Your custom is very important to us, please hold the line

Something very bizzare happened to me the other day.  I went into a shop in a Barrow-in-Furness to buy some curtain clips and the conversation went like this:

Ben: do you have any of those clips that you hook onto curtain hooks and clip onto a piece of cloth?

Shop lady: no, sorry, we don’t

Ben: ok, thanks

Shop lady:…

Ben (thinks): What? Why’s she still talking to me? She doesn’t have what I want – I’m outta here…

Shop lady:… You could try James’s Hardware opposite, or Johnstons in the High Street.  Or Joan in the market.

At the risk of chanelling my grandmother, it’s been years since I’ve had that sort of conversation without prompting, the sort where someone in a shop engages with your problem and tries to help you solve it, just because you are both human. So long that I’ve given up prompting it.

Earlier in the autumn I was getting prints of some wedding photographs from the photographer in Orkney and the conversation went like this:

Ben: I dropped by the website on Saturday and asked for some framed prints; I left my number but I’d not heard from you…?

Ken: Yes, we’re just framing them now.

Ben: Oh, er, that’s great.  What about payment? I’ve got my card…

Ken: Don’t worry about that. We’ll get them in the post tonight and put an invoice in with them.

It’s got to be 10 years at least since someone offering their services online has done that for me, rather than demanding money up front.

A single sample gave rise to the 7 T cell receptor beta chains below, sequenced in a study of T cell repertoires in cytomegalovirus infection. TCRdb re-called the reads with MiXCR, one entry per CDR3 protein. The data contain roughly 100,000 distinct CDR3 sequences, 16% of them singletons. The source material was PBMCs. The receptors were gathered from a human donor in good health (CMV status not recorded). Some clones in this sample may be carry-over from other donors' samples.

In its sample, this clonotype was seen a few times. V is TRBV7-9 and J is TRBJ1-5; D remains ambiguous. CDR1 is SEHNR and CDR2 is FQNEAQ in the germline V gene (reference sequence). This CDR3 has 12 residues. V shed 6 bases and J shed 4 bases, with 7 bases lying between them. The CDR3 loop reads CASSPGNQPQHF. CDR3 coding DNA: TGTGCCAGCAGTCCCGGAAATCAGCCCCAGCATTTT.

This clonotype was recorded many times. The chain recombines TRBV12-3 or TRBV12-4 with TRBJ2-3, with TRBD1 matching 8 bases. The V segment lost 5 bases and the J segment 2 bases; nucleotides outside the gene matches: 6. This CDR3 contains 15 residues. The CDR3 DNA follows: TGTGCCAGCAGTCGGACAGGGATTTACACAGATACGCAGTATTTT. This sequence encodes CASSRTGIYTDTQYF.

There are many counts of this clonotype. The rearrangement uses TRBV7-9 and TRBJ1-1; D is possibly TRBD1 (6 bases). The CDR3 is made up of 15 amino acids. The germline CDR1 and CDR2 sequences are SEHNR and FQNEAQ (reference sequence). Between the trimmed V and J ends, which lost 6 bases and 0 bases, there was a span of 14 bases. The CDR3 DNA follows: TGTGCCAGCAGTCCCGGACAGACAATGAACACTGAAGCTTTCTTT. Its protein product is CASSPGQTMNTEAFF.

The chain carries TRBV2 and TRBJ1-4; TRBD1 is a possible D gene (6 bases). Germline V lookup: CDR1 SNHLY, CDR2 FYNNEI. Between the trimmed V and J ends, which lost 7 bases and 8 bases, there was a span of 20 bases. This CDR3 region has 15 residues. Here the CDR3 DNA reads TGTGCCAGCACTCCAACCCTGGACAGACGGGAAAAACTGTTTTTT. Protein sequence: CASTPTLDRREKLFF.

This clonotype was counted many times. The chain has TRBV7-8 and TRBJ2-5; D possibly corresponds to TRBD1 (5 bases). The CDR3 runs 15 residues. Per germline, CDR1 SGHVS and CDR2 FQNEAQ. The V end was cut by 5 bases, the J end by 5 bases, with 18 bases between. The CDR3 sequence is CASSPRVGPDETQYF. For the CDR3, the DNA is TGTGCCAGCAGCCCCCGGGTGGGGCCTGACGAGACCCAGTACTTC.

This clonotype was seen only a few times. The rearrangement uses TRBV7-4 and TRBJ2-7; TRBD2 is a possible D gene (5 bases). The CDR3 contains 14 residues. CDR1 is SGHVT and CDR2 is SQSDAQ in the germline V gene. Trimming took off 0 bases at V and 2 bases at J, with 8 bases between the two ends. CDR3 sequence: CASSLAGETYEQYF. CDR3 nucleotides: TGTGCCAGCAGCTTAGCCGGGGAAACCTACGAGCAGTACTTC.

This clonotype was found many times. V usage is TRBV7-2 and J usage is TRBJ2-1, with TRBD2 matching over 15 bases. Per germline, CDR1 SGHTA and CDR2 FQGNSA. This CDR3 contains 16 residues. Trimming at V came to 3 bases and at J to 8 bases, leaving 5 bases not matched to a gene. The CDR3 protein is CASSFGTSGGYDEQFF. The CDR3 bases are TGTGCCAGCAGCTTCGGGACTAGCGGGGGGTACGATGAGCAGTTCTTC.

• Is it that chains and franchises dehumanise the people who work for them while driving out the small traders like the curtain shop in Barrow and Orkney Photographic?
  • Is it that encroaching urbanisation is speeding up the way of life in and destroying good manners in our county and market towns?
  • Is it that web-based transactions are mechanising and anonymising how we buy things, and having a normative effect on how we behave when dealing with others?
  • Is it that I am indeed turning into my grandmother?
  • Is it all of the above?

14 responses to “Your custom is very important to us, please hold the line

  1. I had a rather funny incident a few days ago where I live. I popped into a small shop near home.

    Me: Can I have some Fusion Rasorblades please.

    Shopkeeper: These ones? Are you sure? They are very expensive.

    Me: How expensive?

    Shopkeeper: 16 euros 50. I’m sure you can get them cheaper in the Boots shop downtown.